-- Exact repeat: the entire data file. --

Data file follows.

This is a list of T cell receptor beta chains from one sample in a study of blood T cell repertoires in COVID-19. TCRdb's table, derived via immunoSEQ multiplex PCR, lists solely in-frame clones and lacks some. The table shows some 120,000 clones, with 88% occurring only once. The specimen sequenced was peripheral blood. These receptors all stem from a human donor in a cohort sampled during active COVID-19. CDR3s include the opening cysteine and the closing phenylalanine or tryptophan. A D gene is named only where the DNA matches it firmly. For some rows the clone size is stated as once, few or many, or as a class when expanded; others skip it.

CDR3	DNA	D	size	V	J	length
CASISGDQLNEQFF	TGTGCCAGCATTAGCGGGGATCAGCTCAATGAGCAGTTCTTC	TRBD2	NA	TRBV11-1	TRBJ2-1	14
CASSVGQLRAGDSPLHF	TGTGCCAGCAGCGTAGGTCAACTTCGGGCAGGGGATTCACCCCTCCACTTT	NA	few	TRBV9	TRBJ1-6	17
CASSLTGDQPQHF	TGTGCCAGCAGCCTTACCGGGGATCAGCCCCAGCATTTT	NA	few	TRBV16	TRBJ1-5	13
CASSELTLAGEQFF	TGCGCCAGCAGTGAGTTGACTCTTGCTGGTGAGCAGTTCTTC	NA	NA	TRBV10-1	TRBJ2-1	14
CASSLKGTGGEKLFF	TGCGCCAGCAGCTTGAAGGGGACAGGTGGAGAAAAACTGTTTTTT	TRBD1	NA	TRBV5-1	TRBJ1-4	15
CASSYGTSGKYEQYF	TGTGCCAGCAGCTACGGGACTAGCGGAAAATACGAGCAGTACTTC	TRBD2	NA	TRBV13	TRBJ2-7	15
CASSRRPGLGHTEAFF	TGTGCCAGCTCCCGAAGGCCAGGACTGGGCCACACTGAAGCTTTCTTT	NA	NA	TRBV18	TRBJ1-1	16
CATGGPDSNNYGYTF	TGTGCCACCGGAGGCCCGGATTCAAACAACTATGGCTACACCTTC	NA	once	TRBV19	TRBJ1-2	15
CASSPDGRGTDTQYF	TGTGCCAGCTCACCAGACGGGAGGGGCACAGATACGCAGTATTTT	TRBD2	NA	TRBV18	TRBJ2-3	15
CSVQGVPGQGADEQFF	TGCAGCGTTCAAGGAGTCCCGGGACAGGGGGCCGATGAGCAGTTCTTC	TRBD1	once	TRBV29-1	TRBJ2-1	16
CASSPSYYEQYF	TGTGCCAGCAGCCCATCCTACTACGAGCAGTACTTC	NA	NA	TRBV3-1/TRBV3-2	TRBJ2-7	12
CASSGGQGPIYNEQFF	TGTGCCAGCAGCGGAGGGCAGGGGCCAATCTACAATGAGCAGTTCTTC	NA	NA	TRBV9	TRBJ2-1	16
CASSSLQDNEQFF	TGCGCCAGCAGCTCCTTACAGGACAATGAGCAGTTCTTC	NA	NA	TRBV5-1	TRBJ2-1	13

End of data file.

This is a list of T cell receptor beta chains from one sample in a study of blood T cell repertoires in COVID-19. TCRdb's table, derived via immunoSEQ multiplex PCR, lists solely in-frame clones and lacks some. The table shows some 120,000 clones, with 88% occurring only once. The specimen sequenced was peripheral blood. These receptors all stem from a human donor in a cohort sampled during active COVID-19. CDR3s include the opening cysteine and the closing phenylalanine or tryptophan. A D gene is named only where the DNA matches it firmly. For some rows the clone size is stated as once, few or many, or as a class when expanded; others skip it.

CDR3	DNA	D	size	V	J	length
CASISGDQLNEQFF	TGTGCCAGCATTAGCGGGGATCAGCTCAATGAGCAGTTCTTC	TRBD2	NA	TRBV11-1	TRBJ2-1	14
CASSVGQLRAGDSPLHF	TGTGCCAGCAGCGTAGGTCAACTTCGGGCAGGGGATTCACCCCTCCACTTT	NA	few	TRBV9	TRBJ1-6	17
CASSLTGDQPQHF	TGTGCCAGCAGCCTTACCGGGGATCAGCCCCAGCATTTT	NA	few	TRBV16	TRBJ1-5	13
CASSELTLAGEQFF	TGCGCCAGCAGTGAGTTGACTCTTGCTGGTGAGCAGTTCTTC	NA	NA	TRBV10-1	TRBJ2-1	14
CASSLKGTGGEKLFF	TGCGCCAGCAGCTTGAAGGGGACAGGTGGAGAAAAACTGTTTTTT	TRBD1	NA	TRBV5-1	TRBJ1-4	15
CASSYGTSGKYEQYF	TGTGCCAGCAGCTACGGGACTAGCGGAAAATACGAGCAGTACTTC	TRBD2	NA	TRBV13	TRBJ2-7	15
CASSRRPGLGHTEAFF	TGTGCCAGCTCCCGAAGGCCAGGACTGGGCCACACTGAAGCTTTCTTT	NA	NA	TRBV18	TRBJ1-1	16
CATGGPDSNNYGYTF	TGTGCCACCGGAGGCCCGGATTCAAACAACTATGGCTACACCTTC	NA	once	TRBV19	TRBJ1-2	15
CASSPDGRGTDTQYF	TGTGCCAGCTCACCAGACGGGAGGGGCACAGATACGCAGTATTTT	TRBD2	NA	TRBV18	TRBJ2-3	15
CSVQGVPGQGADEQFF	TGCAGCGTTCAAGGAGTCCCGGGACAGGGGGCCGATGAGCAGTTCTTC	TRBD1	once	TRBV29-1	TRBJ2-1	16
CASSPSYYEQYF	TGTGCCAGCAGCCCATCCTACTACGAGCAGTACTTC	NA	NA	TRBV3-1/TRBV3-2	TRBJ2-7	12
CASSGGQGPIYNEQFF	TGTGCCAGCAGCGGAGGGCAGGGGCCAATCTACAATGAGCAGTTCTTC	NA	NA	TRBV9	TRBJ2-1	16
CASSSLQDNEQFF	TGCGCCAGCAGCTCCTTACAGGACAATGAGCAGTTCTTC	NA	NA	TRBV5-1	TRBJ2-1	13